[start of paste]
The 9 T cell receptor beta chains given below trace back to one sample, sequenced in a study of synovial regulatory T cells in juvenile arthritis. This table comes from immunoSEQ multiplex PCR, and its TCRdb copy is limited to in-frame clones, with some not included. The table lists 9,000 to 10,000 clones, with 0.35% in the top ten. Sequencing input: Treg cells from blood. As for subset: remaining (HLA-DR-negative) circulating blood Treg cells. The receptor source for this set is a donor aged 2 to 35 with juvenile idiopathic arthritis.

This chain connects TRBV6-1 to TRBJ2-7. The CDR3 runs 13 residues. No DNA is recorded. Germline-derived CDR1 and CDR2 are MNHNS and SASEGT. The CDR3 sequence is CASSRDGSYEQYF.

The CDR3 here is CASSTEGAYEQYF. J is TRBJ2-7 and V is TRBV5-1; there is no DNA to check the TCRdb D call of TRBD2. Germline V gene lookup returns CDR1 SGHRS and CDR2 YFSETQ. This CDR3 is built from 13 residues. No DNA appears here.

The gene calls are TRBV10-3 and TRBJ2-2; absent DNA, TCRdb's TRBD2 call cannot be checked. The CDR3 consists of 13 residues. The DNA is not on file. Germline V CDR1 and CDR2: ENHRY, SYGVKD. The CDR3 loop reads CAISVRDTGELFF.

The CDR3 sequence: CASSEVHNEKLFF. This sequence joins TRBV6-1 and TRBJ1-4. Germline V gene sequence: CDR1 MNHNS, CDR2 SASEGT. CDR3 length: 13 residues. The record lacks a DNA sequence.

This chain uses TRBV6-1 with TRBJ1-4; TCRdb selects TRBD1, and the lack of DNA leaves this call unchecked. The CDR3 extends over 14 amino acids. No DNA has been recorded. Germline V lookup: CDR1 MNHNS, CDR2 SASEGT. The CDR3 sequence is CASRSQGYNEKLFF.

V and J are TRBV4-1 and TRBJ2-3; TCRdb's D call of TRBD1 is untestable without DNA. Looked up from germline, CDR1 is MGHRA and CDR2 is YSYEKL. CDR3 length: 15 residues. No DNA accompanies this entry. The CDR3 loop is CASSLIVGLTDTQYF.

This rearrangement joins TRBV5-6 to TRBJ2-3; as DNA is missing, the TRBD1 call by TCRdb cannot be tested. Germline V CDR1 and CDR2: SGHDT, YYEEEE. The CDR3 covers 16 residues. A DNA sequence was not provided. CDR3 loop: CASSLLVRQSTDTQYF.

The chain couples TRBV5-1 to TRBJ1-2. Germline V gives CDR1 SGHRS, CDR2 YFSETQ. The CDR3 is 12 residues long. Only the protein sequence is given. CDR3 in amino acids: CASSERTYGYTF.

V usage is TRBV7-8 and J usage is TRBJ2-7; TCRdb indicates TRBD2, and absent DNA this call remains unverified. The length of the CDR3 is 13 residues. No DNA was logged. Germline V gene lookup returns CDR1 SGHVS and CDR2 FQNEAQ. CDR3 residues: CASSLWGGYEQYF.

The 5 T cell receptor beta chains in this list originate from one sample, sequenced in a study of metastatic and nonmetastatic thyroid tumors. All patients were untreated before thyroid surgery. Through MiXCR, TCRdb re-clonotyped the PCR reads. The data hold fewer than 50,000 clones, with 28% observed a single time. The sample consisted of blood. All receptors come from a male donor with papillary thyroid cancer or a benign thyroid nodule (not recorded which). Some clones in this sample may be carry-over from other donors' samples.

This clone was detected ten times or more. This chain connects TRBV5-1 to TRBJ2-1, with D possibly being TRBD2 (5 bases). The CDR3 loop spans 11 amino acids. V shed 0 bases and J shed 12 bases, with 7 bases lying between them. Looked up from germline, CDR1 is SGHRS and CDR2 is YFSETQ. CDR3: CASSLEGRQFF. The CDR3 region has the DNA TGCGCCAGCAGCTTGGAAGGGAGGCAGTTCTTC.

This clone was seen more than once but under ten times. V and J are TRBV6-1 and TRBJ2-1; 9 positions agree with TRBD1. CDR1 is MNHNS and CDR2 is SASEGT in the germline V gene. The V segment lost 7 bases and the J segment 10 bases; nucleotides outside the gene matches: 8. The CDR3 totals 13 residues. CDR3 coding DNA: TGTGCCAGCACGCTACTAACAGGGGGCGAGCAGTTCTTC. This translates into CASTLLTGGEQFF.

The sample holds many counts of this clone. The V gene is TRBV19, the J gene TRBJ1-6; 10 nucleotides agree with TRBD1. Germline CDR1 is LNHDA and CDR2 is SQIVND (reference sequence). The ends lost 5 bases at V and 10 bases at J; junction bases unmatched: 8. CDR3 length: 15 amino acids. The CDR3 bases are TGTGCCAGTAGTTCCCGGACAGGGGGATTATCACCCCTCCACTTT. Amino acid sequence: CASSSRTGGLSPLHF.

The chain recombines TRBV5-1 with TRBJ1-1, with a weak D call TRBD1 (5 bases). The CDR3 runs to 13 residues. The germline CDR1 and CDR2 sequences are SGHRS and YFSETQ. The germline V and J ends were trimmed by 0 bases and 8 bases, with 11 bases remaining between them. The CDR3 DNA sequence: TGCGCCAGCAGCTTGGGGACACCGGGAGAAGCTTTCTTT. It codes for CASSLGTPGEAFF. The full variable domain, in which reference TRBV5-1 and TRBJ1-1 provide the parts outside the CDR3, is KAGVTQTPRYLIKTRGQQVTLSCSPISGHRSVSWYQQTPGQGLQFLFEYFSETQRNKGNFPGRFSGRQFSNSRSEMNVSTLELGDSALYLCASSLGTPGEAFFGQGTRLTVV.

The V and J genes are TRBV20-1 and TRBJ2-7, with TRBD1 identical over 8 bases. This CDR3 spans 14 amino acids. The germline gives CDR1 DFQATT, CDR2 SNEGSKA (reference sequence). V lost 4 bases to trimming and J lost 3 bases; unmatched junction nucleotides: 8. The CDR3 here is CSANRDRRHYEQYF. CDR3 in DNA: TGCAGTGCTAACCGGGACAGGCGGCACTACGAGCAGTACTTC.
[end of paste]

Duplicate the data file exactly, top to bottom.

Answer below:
The 9 T cell receptor beta chains given below trace back to one sample, sequenced in a study of synovial regulatory T cells in juvenile arthritis. This table comes from immunoSEQ multiplex PCR, and its TCRdb copy is limited to in-frame clones, with some not included. The table lists 9,000 to 10,000 clones, with 0.35% in the top ten. Sequencing input: Treg cells from blood. As for subset: remaining (HLA-DR-negative) circulating blood Treg cells. The receptor source for this set is a donor aged 2 to 35 with juvenile idiopathic arthritis.

This chain connects TRBV6-1 to TRBJ2-7. The CDR3 runs 13 residues. No DNA is recorded. Germline-derived CDR1 and CDR2 are MNHNS and SASEGT. The CDR3 sequence is CASSRDGSYEQYF.

The CDR3 here is CASSTEGAYEQYF. J is TRBJ2-7 and V is TRBV5-1; there is no DNA to check the TCRdb D call of TRBD2. Germline V gene lookup returns CDR1 SGHRS and CDR2 YFSETQ. This CDR3 is built from 13 residues. No DNA appears here.

The gene calls are TRBV10-3 and TRBJ2-2; absent DNA, TCRdb's TRBD2 call cannot be checked. The CDR3 consists of 13 residues. The DNA is not on file. Germline V CDR1 and CDR2: ENHRY, SYGVKD. The CDR3 loop reads CAISVRDTGELFF.

The CDR3 sequence: CASSEVHNEKLFF. This sequence joins TRBV6-1 and TRBJ1-4. Germline V gene sequence: CDR1 MNHNS, CDR2 SASEGT. CDR3 length: 13 residues. The record lacks a DNA sequence.

This chain uses TRBV6-1 with TRBJ1-4; TCRdb selects TRBD1, and the lack of DNA leaves this call unchecked. The CDR3 extends over 14 amino acids. No DNA has been recorded. Germline V lookup: CDR1 MNHNS, CDR2 SASEGT. The CDR3 sequence is CASRSQGYNEKLFF.

V and J are TRBV4-1 and TRBJ2-3; TCRdb's D call of TRBD1 is untestable without DNA. Looked up from germline, CDR1 is MGHRA and CDR2 is YSYEKL. CDR3 length: 15 residues. No DNA accompanies this entry. The CDR3 loop is CASSLIVGLTDTQYF.

This rearrangement joins TRBV5-6 to TRBJ2-3; as DNA is missing, the TRBD1 call by TCRdb cannot be tested. Germline V CDR1 and CDR2: SGHDT, YYEEEE. The CDR3 covers 16 residues. A DNA sequence was not provided. CDR3 loop: CASSLLVRQSTDTQYF.

The chain couples TRBV5-1 to TRBJ1-2. Germline V gives CDR1 SGHRS, CDR2 YFSETQ. The CDR3 is 12 residues long. Only the protein sequence is given. CDR3 in amino acids: CASSERTYGYTF.

V usage is TRBV7-8 and J usage is TRBJ2-7; TCRdb indicates TRBD2, and absent DNA this call remains unverified. The length of the CDR3 is 13 residues. No DNA was logged. Germline V gene lookup returns CDR1 SGHVS and CDR2 FQNEAQ. CDR3 residues: CASSLWGGYEQYF.

The 5 T cell receptor beta chains in this list originate from one sample, sequenced in a study of metastatic and nonmetastatic thyroid tumors. All patients were untreated before thyroid surgery. Through MiXCR, TCRdb re-clonotyped the PCR reads. The data hold fewer than 50,000 clones, with 28% observed a single time. The sample consisted of blood. All receptors come from a male donor with papillary thyroid cancer or a benign thyroid nodule (not recorded which). Some clones in this sample may be carry-over from other donors' samples.

This clone was detected ten times or more. This chain connects TRBV5-1 to TRBJ2-1, with D possibly being TRBD2 (5 bases). The CDR3 loop spans 11 amino acids. V shed 0 bases and J shed 12 bases, with 7 bases lying between them. Looked up from germline, CDR1 is SGHRS and CDR2 is YFSETQ. CDR3: CASSLEGRQFF. The CDR3 region has the DNA TGCGCCAGCAGCTTGGAAGGGAGGCAGTTCTTC.

This clone was seen more than once but under ten times. V and J are TRBV6-1 and TRBJ2-1; 9 positions agree with TRBD1. CDR1 is MNHNS and CDR2 is SASEGT in the germline V gene. The V segment lost 7 bases and the J segment 10 bases; nucleotides outside the gene matches: 8. The CDR3 totals 13 residues. CDR3 coding DNA: TGTGCCAGCACGCTACTAACAGGGGGCGAGCAGTTCTTC. This translates into CASTLLTGGEQFF.

The sample holds many counts of this clone. The V gene is TRBV19, the J gene TRBJ1-6; 10 nucleotides agree with TRBD1. Germline CDR1 is LNHDA and CDR2 is SQIVND (reference sequence). The ends lost 5 bases at V and 10 bases at J; junction bases unmatched: 8. CDR3 length: 15 amino acids. The CDR3 bases are TGTGCCAGTAGTTCCCGGACAGGGGGATTATCACCCCTCCACTTT. Amino acid sequence: CASSSRTGGLSPLHF.

The chain recombines TRBV5-1 with TRBJ1-1, with a weak D call TRBD1 (5 bases). The CDR3 runs to 13 residues. The germline CDR1 and CDR2 sequences are SGHRS and YFSETQ. The germline V and J ends were trimmed by 0 bases and 8 bases, with 11 bases remaining between them. The CDR3 DNA sequence: TGCGCCAGCAGCTTGGGGACACCGGGAGAAGCTTTCTTT. It codes for CASSLGTPGEAFF. The full variable domain, in which reference TRBV5-1 and TRBJ1-1 provide the parts outside the CDR3, is KAGVTQTPRYLIKTRGQQVTLSCSPISGHRSVSWYQQTPGQGLQFLFEYFSETQRNKGNFPGRFSGRQFSNSRSEMNVSTLELGDSALYLCASSLGTPGEAFFGQGTRLTVV.

The V and J genes are TRBV20-1 and TRBJ2-7, with TRBD1 identical over 8 bases. This CDR3 spans 14 amino acids. The germline gives CDR1 DFQATT, CDR2 SNEGSKA (reference sequence). V lost 4 bases to trimming and J lost 3 bases; unmatched junction nucleotides: 8. The CDR3 here is CSANRDRRHYEQYF. CDR3 in DNA: TGCAGTGCTAACCGGGACAGGCGGCACTACGAGCAGTACTTC.